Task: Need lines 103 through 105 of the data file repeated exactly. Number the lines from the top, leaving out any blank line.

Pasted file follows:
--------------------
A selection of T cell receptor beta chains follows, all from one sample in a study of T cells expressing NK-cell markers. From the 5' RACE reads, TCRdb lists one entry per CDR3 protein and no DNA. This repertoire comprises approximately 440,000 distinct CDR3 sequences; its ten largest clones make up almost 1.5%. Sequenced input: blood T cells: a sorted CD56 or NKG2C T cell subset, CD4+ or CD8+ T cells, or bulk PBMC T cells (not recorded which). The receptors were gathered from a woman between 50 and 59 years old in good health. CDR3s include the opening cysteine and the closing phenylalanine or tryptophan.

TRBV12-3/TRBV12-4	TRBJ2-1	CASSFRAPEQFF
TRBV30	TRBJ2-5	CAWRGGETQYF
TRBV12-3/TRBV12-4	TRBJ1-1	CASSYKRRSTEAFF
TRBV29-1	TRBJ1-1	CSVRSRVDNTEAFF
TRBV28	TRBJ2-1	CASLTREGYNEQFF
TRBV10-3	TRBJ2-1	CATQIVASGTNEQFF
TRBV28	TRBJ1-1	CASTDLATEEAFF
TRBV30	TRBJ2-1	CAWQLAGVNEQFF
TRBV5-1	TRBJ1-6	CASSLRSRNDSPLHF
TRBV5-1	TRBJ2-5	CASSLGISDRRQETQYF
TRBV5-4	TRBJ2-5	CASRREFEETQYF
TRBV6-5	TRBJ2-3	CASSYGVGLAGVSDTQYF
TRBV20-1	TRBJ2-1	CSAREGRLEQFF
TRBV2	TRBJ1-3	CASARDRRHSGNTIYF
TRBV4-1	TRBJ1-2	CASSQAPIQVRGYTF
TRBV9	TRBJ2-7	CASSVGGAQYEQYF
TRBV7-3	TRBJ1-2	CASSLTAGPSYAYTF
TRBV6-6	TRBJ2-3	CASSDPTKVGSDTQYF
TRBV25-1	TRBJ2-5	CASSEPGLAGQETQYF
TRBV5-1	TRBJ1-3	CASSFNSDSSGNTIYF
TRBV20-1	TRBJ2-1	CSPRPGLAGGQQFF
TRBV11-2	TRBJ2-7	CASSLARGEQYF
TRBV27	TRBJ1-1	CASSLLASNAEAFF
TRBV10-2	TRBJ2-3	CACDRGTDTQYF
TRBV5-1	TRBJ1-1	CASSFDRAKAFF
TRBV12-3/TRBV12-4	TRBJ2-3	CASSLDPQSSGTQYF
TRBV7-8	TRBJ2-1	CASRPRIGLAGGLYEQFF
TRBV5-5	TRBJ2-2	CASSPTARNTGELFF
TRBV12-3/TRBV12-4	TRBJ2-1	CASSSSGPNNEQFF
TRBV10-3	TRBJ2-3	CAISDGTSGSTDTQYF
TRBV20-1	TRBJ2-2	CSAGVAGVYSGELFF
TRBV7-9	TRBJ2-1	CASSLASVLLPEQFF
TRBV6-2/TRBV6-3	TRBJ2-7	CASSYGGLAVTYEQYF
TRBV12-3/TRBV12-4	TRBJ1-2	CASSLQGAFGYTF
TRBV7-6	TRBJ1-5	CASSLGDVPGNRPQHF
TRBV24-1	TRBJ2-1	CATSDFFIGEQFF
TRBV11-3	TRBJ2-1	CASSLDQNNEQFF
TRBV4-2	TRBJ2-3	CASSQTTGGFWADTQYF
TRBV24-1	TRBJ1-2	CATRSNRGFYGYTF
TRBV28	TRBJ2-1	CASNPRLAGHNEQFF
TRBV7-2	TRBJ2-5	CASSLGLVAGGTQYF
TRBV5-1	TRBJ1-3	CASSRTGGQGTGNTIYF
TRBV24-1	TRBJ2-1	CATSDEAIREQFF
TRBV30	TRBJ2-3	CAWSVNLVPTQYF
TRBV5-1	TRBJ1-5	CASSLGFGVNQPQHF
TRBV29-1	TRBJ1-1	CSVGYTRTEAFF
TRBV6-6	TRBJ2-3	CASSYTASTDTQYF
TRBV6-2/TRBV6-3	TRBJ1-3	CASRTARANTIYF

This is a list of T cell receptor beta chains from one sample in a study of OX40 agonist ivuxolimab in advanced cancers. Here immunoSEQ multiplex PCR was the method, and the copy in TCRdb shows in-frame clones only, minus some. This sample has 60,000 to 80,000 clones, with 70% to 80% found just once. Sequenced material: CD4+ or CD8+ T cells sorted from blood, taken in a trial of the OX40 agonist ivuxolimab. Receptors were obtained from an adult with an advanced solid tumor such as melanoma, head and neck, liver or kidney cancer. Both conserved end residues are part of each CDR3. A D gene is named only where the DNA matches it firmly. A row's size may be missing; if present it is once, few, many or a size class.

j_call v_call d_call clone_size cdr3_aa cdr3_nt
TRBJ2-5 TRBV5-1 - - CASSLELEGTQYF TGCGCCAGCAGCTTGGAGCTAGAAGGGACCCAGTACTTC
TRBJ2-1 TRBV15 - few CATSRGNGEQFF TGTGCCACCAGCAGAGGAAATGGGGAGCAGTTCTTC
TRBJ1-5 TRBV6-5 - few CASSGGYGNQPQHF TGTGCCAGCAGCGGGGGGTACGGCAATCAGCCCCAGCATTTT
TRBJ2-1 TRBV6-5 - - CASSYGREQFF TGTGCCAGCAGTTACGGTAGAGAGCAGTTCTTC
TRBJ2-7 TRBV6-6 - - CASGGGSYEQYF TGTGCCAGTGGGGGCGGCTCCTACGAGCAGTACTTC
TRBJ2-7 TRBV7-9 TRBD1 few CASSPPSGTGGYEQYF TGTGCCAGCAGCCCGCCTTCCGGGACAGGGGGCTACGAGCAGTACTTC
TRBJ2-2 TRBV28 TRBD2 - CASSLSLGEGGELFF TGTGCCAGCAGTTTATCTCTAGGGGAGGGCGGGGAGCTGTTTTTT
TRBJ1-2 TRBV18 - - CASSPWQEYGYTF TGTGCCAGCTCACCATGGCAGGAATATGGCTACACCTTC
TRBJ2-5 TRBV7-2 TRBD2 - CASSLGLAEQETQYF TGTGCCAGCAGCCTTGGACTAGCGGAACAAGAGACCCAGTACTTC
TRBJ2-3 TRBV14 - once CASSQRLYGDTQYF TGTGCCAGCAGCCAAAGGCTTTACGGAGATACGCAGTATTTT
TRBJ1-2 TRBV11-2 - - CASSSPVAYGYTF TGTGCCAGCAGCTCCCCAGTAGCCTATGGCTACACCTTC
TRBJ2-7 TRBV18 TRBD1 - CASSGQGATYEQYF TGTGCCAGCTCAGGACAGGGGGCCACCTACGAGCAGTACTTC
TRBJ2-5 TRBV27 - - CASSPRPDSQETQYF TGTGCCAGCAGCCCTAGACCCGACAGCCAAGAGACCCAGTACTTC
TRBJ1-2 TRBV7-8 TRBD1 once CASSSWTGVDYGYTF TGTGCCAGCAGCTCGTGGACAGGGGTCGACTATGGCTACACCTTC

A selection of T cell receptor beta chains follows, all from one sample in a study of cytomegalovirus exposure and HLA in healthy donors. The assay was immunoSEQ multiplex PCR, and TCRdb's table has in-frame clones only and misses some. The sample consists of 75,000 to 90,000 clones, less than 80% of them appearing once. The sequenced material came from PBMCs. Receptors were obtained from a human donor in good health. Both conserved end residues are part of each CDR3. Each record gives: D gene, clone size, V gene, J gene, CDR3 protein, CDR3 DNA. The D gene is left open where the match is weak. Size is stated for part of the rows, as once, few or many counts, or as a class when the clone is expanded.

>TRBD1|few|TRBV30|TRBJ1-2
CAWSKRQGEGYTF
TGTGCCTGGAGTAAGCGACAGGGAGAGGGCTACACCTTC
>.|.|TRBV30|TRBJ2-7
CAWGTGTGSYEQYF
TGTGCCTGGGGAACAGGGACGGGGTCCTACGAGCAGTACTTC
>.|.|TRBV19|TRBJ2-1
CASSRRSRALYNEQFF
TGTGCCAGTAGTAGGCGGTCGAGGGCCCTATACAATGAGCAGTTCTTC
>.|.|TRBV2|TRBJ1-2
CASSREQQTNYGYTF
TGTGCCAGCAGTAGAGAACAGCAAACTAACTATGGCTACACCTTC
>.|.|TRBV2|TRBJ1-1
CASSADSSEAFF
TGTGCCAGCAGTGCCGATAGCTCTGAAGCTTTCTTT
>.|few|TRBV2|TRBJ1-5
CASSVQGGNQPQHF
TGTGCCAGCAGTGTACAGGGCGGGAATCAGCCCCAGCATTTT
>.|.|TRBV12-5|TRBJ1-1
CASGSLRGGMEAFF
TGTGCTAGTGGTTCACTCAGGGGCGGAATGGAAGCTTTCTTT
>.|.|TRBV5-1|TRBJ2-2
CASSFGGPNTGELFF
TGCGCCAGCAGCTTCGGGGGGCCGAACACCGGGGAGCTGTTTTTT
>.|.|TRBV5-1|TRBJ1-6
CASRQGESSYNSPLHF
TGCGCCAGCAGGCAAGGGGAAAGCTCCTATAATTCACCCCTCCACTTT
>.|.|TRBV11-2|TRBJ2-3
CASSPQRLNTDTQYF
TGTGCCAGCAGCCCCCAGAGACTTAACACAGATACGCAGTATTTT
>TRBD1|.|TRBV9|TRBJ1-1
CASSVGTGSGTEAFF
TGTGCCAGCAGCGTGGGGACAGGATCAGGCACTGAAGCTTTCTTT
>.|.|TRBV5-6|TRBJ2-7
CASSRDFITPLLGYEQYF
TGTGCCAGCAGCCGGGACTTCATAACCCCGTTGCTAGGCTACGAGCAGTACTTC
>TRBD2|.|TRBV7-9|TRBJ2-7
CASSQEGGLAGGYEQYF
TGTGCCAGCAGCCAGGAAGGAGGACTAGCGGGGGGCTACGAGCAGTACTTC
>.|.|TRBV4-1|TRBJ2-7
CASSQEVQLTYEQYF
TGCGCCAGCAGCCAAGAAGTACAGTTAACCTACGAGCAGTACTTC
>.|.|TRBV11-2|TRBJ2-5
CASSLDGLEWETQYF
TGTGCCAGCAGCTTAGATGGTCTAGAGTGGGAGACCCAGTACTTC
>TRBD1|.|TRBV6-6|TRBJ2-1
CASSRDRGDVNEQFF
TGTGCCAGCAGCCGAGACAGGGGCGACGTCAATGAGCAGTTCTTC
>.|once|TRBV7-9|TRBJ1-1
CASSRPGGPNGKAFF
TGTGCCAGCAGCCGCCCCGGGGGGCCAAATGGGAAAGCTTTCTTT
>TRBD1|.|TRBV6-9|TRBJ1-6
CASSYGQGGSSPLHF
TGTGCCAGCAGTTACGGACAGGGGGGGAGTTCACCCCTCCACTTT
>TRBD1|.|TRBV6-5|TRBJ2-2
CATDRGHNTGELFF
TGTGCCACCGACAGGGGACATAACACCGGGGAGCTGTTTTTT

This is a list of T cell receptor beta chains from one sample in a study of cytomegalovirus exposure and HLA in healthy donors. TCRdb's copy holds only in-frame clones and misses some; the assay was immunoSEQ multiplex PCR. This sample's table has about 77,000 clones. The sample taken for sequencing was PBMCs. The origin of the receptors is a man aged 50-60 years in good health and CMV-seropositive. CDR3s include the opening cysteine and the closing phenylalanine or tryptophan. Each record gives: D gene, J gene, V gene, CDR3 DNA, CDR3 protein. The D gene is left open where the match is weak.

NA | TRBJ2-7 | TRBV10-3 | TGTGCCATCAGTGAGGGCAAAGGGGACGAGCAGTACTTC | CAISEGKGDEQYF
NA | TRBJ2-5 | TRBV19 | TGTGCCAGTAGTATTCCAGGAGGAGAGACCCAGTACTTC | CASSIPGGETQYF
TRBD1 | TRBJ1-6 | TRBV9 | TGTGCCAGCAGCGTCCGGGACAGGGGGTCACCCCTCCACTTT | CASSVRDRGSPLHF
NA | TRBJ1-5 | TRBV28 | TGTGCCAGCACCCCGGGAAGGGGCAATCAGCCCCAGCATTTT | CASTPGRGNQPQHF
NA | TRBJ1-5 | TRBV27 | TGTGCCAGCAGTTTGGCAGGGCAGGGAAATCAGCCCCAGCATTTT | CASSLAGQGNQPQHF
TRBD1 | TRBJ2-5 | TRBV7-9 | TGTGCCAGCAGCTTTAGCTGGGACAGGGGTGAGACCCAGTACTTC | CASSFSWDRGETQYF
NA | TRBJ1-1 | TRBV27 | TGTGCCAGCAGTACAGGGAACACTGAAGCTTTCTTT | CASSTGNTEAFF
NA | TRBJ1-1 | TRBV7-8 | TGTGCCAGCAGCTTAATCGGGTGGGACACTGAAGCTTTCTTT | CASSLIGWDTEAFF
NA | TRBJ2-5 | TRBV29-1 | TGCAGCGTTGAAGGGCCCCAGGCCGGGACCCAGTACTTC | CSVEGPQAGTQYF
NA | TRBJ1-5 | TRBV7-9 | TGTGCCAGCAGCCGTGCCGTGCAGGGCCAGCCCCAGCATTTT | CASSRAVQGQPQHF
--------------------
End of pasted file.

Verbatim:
>TRBD2|.|TRBV7-9|TRBJ2-7
CASSQEGGLAGGYEQYF
TGTGCCAGCAGCCAGGAAGGAGGACTAGCGGGGGGCTACGAGCAGTACTTC